My choice for reading during my recent vacation was a book by Chris Krause, the founder and president of Chicago-based National Collegiate Scouting Association. A graduate of North Chicago High School and Vanderbilt University, he is a former football player who has been in the recruiting business since 1989.
His book, "Athletes Wanted," is a must read for every parent and athlete who ever gets involved in the recruiting process. I've read dozens of how-to books on recruiting over the years and most of them are helpful and well researched. But Krause's book is best of all, a complete guidebook for maximizing athletic scholarship and life potential.
"I wanted to do it because there never has been a resource that looked at the end result in mind, the end goal, not just a scholarship but a meaningful degree that enables you to provide for your family," Krause said.
"Kids say they want athletic scholarships or go to a Division I or II school. But they never graduate. They don't look at all of their options. Most people don't have a clue about the recruiting process when they start out. They haven't done enough research. They don't understand how the whole process works. And that includes the schools, coaches and counselors.
"They don't know how to leverage the sports angle and negotiate the best financial aid package. In this book, I wanted to focus on the benefits of athletics, what sports can do for them. People don't appreciate the value of the academic support that colleges can offer an athlete. People don't realize that by playing sports you separate yourself from all others who are going into the job market."
Krause, who founded NCSA in 2000, tried to answer as many questions as he could in his 354-page book. A total of 2,000 copies were printed for an advance preview and so far, he said, no one has complained that he missed anything. No wonder. He had accumulated data for 20 years and did two years of research before making a decision to write this book.
"I saw all the books out there, all the same thing, nothing that dug into the benefits of sports as to why your son should play in college or the benefits of playing in college and what it does for the rest of your life," Krause said. "Most of the other books were how-to guides, telling kids to make a resume and call coaches and wish them good luck. I wanted to do something better."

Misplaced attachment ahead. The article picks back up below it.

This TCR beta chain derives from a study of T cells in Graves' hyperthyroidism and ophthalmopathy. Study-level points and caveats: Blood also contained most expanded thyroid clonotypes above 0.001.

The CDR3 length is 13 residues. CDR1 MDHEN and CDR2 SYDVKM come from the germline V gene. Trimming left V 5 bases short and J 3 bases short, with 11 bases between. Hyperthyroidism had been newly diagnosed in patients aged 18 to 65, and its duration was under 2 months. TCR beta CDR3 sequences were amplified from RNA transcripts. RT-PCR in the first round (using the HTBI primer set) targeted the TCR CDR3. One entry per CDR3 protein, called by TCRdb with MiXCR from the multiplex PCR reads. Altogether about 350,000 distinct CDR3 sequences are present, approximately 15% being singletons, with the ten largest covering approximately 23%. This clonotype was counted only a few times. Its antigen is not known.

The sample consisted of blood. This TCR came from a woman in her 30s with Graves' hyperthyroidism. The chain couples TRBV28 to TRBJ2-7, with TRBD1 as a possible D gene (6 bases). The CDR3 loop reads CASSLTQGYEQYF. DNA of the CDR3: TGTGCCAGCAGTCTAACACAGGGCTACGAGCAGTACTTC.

The book, complete with dozens of interesting facts that would delight any trivia expert, includes chapters on the benefits of participating in athletics, the history of college recruiting, role of parents, how to communicate with coaches, marketing the student-athlete and everything you need to know about scholarships, videos, financial aid, admissions, camps, combines and recruiting services.
For example, did you know that a college football staff might send 10,000 to 15,000 letters and watch 1,000 to 2,000 videos before making 500 phone calls to potential recruits, then verbally offer between 65 and 200 scholarships and extend up to 85 offers for official visits before signing a maximum of 25 players per year?
Makes you want to know what you have to do to become one of those 25 players, doesn't it?
It's all in Krause's book. He is becoming a significant player in the recruiting business, not just for football but for all sports, boys and girls. NCSA employs 25 full-time, in-house people and 45 scouts around the country. The data base has 40,000 college coaches in 30 sports and 1,700 colleges and universities--Division I, II, III, NAIA and junior college. NCSA has 10,000 clients and 96 percent of those in the class of 2005 went on to compete in college.
Krause points out one very interesting statistic that all parents and athletes should understand: 83 percent of the opportunities to compete in college come outside of Division I. Another interesting statistic: According to the Big 10, over 50 percent of the kids who signed men's basketball scholarships in the 1990s either dropped out, flunked out or transferred by the end of their sophomore year.
"What it says is kids aren't making educated choices and colleges are stockpiling and overrecruiting," Krause said. "Kids don't look at school for education. We have power rankings in athlete graduation rates. More than 50 percent of the schools that rank highest in the top 50 aren't Division I-A programs. It means kids aren't being exposed to opportunities outside of the big-name schools."
If you read Krause's book, you will.